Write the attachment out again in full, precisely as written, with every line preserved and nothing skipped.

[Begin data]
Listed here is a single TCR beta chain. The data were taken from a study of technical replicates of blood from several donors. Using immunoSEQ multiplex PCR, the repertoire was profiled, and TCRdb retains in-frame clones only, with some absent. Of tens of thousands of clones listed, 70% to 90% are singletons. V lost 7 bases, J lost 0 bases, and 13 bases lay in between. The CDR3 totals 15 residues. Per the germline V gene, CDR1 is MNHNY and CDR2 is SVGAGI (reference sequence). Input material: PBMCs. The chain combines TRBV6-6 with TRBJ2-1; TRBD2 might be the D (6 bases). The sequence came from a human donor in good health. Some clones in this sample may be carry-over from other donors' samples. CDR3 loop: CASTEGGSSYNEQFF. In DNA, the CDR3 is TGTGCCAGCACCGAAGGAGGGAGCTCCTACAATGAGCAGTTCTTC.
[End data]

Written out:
Listed here is a single TCR beta chain. The data were taken from a study of technical replicates of blood from several donors. Using immunoSEQ multiplex PCR, the repertoire was profiled, and TCRdb retains in-frame clones only, with some absent. Of tens of thousands of clones listed, 70% to 90% are singletons. V lost 7 bases, J lost 0 bases, and 13 bases lay in between. The CDR3 totals 15 residues. Per the germline V gene, CDR1 is MNHNY and CDR2 is SVGAGI (reference sequence). Input material: PBMCs. The chain combines TRBV6-6 with TRBJ2-1; TRBD2 might be the D (6 bases). The sequence came from a human donor in good health. Some clones in this sample may be carry-over from other donors' samples. CDR3 loop: CASTEGGSSYNEQFF. In DNA, the CDR3 is TGTGCCAGCACCGAAGGAGGGAGCTCCTACAATGAGCAGTTCTTC.